This hydria represents the unbridled culmination of a convivial event, in which the consumption of wine, music and dance end up assuming the orgiastic characteristics conventionally included in the definition of komos. The three characters appear largely nude, with the exception of a small cape; the crown with vine leaves recalls the world of Dionysius, along with the association of music and copiously poured wine. A bearded man pours the wine from an amphora into a skyphos (vessel for drinking) of significant size; here there is an evident allusion to an immoderate and solemn consumption of wine, as occurred on special occasions for the Athenians, such as the Anthesteria, but also in contexts that were not necessarily of a ritual nature.
The frontal representation of the aulete or flautist corresponds to a pattern that, beyond its original magical, demoniac or apotropaic value, assumes a particular semantic value in the canons of Greek ceramography; the subject, thus depicted, transmits intense emotions, establishing a dialogue with the observer, who becomes part of the representation.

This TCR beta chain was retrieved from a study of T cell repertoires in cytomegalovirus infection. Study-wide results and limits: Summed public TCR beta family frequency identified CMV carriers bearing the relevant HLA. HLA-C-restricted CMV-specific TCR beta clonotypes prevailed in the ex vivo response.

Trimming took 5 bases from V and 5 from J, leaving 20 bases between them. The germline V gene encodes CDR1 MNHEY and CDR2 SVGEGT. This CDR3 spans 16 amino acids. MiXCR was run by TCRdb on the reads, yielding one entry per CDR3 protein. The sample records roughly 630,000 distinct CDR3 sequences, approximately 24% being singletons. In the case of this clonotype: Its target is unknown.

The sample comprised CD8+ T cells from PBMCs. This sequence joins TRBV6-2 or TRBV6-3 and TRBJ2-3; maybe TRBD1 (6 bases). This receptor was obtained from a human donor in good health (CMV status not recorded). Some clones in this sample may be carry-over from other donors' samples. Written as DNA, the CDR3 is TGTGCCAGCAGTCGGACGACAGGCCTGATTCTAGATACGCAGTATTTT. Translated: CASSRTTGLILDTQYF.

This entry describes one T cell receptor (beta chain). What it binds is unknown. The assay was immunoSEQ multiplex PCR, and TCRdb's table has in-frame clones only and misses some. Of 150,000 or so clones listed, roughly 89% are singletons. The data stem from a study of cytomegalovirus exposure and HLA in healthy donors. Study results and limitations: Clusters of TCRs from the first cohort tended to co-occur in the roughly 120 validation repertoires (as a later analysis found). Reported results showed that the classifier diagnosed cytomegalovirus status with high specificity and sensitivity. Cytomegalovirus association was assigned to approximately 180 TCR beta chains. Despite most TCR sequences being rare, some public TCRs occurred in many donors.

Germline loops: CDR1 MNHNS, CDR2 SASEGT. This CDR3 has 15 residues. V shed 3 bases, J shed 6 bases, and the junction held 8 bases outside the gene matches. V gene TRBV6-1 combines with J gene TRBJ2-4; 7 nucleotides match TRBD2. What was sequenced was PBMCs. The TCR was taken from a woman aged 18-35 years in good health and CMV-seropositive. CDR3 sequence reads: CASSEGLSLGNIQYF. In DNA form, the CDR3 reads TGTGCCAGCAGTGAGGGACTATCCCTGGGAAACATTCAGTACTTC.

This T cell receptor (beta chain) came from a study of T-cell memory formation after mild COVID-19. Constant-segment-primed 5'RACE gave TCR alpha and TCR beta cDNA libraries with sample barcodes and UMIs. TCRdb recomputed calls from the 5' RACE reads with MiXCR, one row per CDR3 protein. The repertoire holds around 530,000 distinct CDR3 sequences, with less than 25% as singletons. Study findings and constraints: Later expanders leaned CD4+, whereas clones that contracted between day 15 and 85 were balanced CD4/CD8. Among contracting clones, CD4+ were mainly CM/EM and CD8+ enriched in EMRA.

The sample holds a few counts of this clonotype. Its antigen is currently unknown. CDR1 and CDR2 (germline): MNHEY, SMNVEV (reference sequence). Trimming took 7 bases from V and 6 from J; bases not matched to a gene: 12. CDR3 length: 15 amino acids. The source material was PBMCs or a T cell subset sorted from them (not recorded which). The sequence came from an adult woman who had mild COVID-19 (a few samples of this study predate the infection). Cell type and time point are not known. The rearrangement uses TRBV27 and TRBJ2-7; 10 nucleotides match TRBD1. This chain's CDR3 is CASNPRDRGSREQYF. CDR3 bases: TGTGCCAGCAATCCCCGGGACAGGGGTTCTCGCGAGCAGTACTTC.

The hydria is attributed to Euthymides, one of the masters of the group of “Pioneers” of red figure ceramics, a contemporary and friendly rival of the equally famous Euphronios.